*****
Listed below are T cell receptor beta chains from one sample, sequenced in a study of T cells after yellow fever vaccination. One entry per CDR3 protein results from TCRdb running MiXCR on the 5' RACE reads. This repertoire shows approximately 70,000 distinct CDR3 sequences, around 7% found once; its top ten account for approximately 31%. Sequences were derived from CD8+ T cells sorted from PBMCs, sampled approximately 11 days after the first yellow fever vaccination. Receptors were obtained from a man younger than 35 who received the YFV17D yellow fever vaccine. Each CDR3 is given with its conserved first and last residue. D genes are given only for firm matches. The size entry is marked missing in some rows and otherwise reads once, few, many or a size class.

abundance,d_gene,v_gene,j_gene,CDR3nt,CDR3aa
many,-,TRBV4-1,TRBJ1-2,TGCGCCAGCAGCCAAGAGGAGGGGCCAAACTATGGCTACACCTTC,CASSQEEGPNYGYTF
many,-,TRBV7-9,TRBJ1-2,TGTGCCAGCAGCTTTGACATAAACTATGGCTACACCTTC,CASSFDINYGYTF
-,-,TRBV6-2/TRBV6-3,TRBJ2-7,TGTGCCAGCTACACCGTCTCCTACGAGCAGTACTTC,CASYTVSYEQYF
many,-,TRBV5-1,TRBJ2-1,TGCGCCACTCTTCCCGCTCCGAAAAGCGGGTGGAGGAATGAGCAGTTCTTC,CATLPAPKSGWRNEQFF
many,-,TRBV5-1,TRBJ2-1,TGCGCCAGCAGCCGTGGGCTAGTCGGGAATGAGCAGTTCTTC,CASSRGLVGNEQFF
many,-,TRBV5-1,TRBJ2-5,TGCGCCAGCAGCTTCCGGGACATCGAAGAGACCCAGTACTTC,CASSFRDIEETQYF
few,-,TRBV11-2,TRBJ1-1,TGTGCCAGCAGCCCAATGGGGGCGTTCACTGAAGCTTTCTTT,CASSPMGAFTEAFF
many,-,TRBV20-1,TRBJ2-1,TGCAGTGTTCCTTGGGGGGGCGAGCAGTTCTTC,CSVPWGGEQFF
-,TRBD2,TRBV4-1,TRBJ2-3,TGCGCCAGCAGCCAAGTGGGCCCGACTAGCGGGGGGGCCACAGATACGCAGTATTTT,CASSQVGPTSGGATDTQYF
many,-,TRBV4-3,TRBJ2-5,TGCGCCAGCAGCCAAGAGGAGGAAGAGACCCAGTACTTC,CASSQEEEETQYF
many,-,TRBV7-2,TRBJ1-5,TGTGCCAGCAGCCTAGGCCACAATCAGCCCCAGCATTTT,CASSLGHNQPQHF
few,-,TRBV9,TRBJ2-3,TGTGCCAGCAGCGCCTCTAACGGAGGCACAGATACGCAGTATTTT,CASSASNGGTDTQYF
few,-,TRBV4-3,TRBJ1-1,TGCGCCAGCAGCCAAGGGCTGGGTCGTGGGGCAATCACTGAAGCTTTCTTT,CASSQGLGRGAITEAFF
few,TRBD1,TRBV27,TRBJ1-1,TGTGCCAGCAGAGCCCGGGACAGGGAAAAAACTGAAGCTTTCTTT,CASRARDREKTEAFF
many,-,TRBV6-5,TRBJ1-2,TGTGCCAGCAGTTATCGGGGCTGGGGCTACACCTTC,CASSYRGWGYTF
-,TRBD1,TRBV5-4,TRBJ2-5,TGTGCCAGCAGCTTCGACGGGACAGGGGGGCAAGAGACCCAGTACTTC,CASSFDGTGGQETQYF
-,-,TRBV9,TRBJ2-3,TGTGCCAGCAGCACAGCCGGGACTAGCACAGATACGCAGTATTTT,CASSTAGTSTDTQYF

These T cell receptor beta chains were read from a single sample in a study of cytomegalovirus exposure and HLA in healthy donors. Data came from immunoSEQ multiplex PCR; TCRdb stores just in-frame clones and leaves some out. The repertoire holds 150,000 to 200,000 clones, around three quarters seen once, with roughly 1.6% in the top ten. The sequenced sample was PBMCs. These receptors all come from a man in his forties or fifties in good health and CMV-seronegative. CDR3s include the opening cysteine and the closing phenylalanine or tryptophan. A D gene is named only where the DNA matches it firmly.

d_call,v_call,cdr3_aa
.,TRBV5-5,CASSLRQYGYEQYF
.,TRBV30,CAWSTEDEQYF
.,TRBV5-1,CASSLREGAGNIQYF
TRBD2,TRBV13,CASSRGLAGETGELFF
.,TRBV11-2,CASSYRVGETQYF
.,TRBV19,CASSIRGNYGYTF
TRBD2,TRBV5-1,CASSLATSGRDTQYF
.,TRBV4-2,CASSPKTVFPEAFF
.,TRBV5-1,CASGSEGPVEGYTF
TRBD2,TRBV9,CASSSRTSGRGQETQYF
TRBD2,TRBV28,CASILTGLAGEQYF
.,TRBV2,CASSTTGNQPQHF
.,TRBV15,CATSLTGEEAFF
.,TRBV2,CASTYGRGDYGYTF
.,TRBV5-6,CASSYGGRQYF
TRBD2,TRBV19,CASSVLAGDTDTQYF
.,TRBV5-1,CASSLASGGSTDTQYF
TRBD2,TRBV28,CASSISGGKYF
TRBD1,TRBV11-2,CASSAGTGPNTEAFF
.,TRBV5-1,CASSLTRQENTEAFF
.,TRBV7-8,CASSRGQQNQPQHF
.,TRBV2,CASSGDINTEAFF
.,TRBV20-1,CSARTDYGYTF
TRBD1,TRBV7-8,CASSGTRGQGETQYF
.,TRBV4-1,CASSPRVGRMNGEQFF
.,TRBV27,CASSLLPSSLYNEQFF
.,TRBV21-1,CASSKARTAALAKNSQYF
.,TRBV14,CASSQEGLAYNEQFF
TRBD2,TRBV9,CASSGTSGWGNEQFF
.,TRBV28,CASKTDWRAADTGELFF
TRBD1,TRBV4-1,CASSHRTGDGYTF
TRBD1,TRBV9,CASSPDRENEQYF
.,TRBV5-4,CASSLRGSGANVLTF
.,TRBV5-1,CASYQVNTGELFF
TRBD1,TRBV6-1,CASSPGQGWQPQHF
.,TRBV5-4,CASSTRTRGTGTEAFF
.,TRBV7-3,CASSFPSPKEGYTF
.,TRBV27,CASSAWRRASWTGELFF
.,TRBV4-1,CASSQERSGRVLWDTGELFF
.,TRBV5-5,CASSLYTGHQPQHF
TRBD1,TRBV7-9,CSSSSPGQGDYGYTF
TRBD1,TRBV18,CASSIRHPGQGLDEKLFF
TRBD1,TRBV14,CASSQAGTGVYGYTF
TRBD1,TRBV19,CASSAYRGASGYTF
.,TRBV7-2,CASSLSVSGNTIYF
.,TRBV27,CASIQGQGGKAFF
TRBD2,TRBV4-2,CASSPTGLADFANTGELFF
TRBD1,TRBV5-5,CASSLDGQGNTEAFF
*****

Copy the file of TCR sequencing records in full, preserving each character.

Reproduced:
Listed below are T cell receptor beta chains from one sample, sequenced in a study of T cells after yellow fever vaccination. One entry per CDR3 protein results from TCRdb running MiXCR on the 5' RACE reads. This repertoire shows approximately 70,000 distinct CDR3 sequences, around 7% found once; its top ten account for approximately 31%. Sequences were derived from CD8+ T cells sorted from PBMCs, sampled approximately 11 days after the first yellow fever vaccination. Receptors were obtained from a man younger than 35 who received the YFV17D yellow fever vaccine. Each CDR3 is given with its conserved first and last residue. D genes are given only for firm matches. The size entry is marked missing in some rows and otherwise reads once, few, many or a size class.

abundance,d_gene,v_gene,j_gene,CDR3nt,CDR3aa
many,-,TRBV4-1,TRBJ1-2,TGCGCCAGCAGCCAAGAGGAGGGGCCAAACTATGGCTACACCTTC,CASSQEEGPNYGYTF
many,-,TRBV7-9,TRBJ1-2,TGTGCCAGCAGCTTTGACATAAACTATGGCTACACCTTC,CASSFDINYGYTF
-,-,TRBV6-2/TRBV6-3,TRBJ2-7,TGTGCCAGCTACACCGTCTCCTACGAGCAGTACTTC,CASYTVSYEQYF
many,-,TRBV5-1,TRBJ2-1,TGCGCCACTCTTCCCGCTCCGAAAAGCGGGTGGAGGAATGAGCAGTTCTTC,CATLPAPKSGWRNEQFF
many,-,TRBV5-1,TRBJ2-1,TGCGCCAGCAGCCGTGGGCTAGTCGGGAATGAGCAGTTCTTC,CASSRGLVGNEQFF
many,-,TRBV5-1,TRBJ2-5,TGCGCCAGCAGCTTCCGGGACATCGAAGAGACCCAGTACTTC,CASSFRDIEETQYF
few,-,TRBV11-2,TRBJ1-1,TGTGCCAGCAGCCCAATGGGGGCGTTCACTGAAGCTTTCTTT,CASSPMGAFTEAFF
many,-,TRBV20-1,TRBJ2-1,TGCAGTGTTCCTTGGGGGGGCGAGCAGTTCTTC,CSVPWGGEQFF
-,TRBD2,TRBV4-1,TRBJ2-3,TGCGCCAGCAGCCAAGTGGGCCCGACTAGCGGGGGGGCCACAGATACGCAGTATTTT,CASSQVGPTSGGATDTQYF
many,-,TRBV4-3,TRBJ2-5,TGCGCCAGCAGCCAAGAGGAGGAAGAGACCCAGTACTTC,CASSQEEEETQYF
many,-,TRBV7-2,TRBJ1-5,TGTGCCAGCAGCCTAGGCCACAATCAGCCCCAGCATTTT,CASSLGHNQPQHF
few,-,TRBV9,TRBJ2-3,TGTGCCAGCAGCGCCTCTAACGGAGGCACAGATACGCAGTATTTT,CASSASNGGTDTQYF
few,-,TRBV4-3,TRBJ1-1,TGCGCCAGCAGCCAAGGGCTGGGTCGTGGGGCAATCACTGAAGCTTTCTTT,CASSQGLGRGAITEAFF
few,TRBD1,TRBV27,TRBJ1-1,TGTGCCAGCAGAGCCCGGGACAGGGAAAAAACTGAAGCTTTCTTT,CASRARDREKTEAFF
many,-,TRBV6-5,TRBJ1-2,TGTGCCAGCAGTTATCGGGGCTGGGGCTACACCTTC,CASSYRGWGYTF
-,TRBD1,TRBV5-4,TRBJ2-5,TGTGCCAGCAGCTTCGACGGGACAGGGGGGCAAGAGACCCAGTACTTC,CASSFDGTGGQETQYF
-,-,TRBV9,TRBJ2-3,TGTGCCAGCAGCACAGCCGGGACTAGCACAGATACGCAGTATTTT,CASSTAGTSTDTQYF

These T cell receptor beta chains were read from a single sample in a study of cytomegalovirus exposure and HLA in healthy donors. Data came from immunoSEQ multiplex PCR; TCRdb stores just in-frame clones and leaves some out. The repertoire holds 150,000 to 200,000 clones, around three quarters seen once, with roughly 1.6% in the top ten. The sequenced sample was PBMCs. These receptors all come from a man in his forties or fifties in good health and CMV-seronegative. CDR3s include the opening cysteine and the closing phenylalanine or tryptophan. A D gene is named only where the DNA matches it firmly.

d_call,v_call,cdr3_aa
.,TRBV5-5,CASSLRQYGYEQYF
.,TRBV30,CAWSTEDEQYF
.,TRBV5-1,CASSLREGAGNIQYF
TRBD2,TRBV13,CASSRGLAGETGELFF
.,TRBV11-2,CASSYRVGETQYF
.,TRBV19,CASSIRGNYGYTF
TRBD2,TRBV5-1,CASSLATSGRDTQYF
.,TRBV4-2,CASSPKTVFPEAFF
.,TRBV5-1,CASGSEGPVEGYTF
TRBD2,TRBV9,CASSSRTSGRGQETQYF
TRBD2,TRBV28,CASILTGLAGEQYF
.,TRBV2,CASSTTGNQPQHF
.,TRBV15,CATSLTGEEAFF
.,TRBV2,CASTYGRGDYGYTF
.,TRBV5-6,CASSYGGRQYF
TRBD2,TRBV19,CASSVLAGDTDTQYF
.,TRBV5-1,CASSLASGGSTDTQYF
TRBD2,TRBV28,CASSISGGKYF
TRBD1,TRBV11-2,CASSAGTGPNTEAFF
.,TRBV5-1,CASSLTRQENTEAFF
.,TRBV7-8,CASSRGQQNQPQHF
.,TRBV2,CASSGDINTEAFF
.,TRBV20-1,CSARTDYGYTF
TRBD1,TRBV7-8,CASSGTRGQGETQYF
.,TRBV4-1,CASSPRVGRMNGEQFF
.,TRBV27,CASSLLPSSLYNEQFF
.,TRBV21-1,CASSKARTAALAKNSQYF
.,TRBV14,CASSQEGLAYNEQFF
TRBD2,TRBV9,CASSGTSGWGNEQFF
.,TRBV28,CASKTDWRAADTGELFF
TRBD1,TRBV4-1,CASSHRTGDGYTF
TRBD1,TRBV9,CASSPDRENEQYF
.,TRBV5-4,CASSLRGSGANVLTF
.,TRBV5-1,CASYQVNTGELFF
TRBD1,TRBV6-1,CASSPGQGWQPQHF
.,TRBV5-4,CASSTRTRGTGTEAFF
.,TRBV7-3,CASSFPSPKEGYTF
.,TRBV27,CASSAWRRASWTGELFF
.,TRBV4-1,CASSQERSGRVLWDTGELFF
.,TRBV5-5,CASSLYTGHQPQHF
TRBD1,TRBV7-9,CSSSSPGQGDYGYTF
TRBD1,TRBV18,CASSIRHPGQGLDEKLFF
TRBD1,TRBV14,CASSQAGTGVYGYTF
TRBD1,TRBV19,CASSAYRGASGYTF
.,TRBV7-2,CASSLSVSGNTIYF
.,TRBV27,CASIQGQGGKAFF
TRBD2,TRBV4-2,CASSPTGLADFANTGELFF
TRBD1,TRBV5-5,CASSLDGQGNTEAFF